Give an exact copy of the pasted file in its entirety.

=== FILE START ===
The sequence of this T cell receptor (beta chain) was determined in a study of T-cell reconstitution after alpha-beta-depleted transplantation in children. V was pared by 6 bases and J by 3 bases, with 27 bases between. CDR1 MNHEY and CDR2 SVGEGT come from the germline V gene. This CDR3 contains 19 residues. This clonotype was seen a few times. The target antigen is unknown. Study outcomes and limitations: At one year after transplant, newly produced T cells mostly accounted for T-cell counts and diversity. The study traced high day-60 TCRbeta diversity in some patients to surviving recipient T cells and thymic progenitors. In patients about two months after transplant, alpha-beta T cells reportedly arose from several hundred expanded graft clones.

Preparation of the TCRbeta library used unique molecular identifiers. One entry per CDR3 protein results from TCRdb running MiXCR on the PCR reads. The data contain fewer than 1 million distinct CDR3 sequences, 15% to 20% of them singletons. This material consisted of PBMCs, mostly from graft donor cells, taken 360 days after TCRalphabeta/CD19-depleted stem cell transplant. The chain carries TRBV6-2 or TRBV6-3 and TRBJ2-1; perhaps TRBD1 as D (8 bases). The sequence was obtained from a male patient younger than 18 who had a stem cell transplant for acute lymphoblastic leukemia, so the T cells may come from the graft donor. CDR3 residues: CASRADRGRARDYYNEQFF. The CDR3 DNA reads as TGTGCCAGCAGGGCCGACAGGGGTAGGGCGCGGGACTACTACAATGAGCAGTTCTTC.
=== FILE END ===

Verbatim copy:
The sequence of this T cell receptor (beta chain) was determined in a study of T-cell reconstitution after alpha-beta-depleted transplantation in children. V was pared by 6 bases and J by 3 bases, with 27 bases between. CDR1 MNHEY and CDR2 SVGEGT come from the germline V gene. This CDR3 contains 19 residues. This clonotype was seen a few times. The target antigen is unknown. Study outcomes and limitations: At one year after transplant, newly produced T cells mostly accounted for T-cell counts and diversity. The study traced high day-60 TCRbeta diversity in some patients to surviving recipient T cells and thymic progenitors. In patients about two months after transplant, alpha-beta T cells reportedly arose from several hundred expanded graft clones.

Preparation of the TCRbeta library used unique molecular identifiers. One entry per CDR3 protein results from TCRdb running MiXCR on the PCR reads. The data contain fewer than 1 million distinct CDR3 sequences, 15% to 20% of them singletons. This material consisted of PBMCs, mostly from graft donor cells, taken 360 days after TCRalphabeta/CD19-depleted stem cell transplant. The chain carries TRBV6-2 or TRBV6-3 and TRBJ2-1; perhaps TRBD1 as D (8 bases). The sequence was obtained from a male patient younger than 18 who had a stem cell transplant for acute lymphoblastic leukemia, so the T cells may come from the graft donor. CDR3 residues: CASRADRGRARDYYNEQFF. The CDR3 DNA reads as TGTGCCAGCAGGGCCGACAGGGGTAGGGCGCGGGACTACTACAATGAGCAGTTCTTC.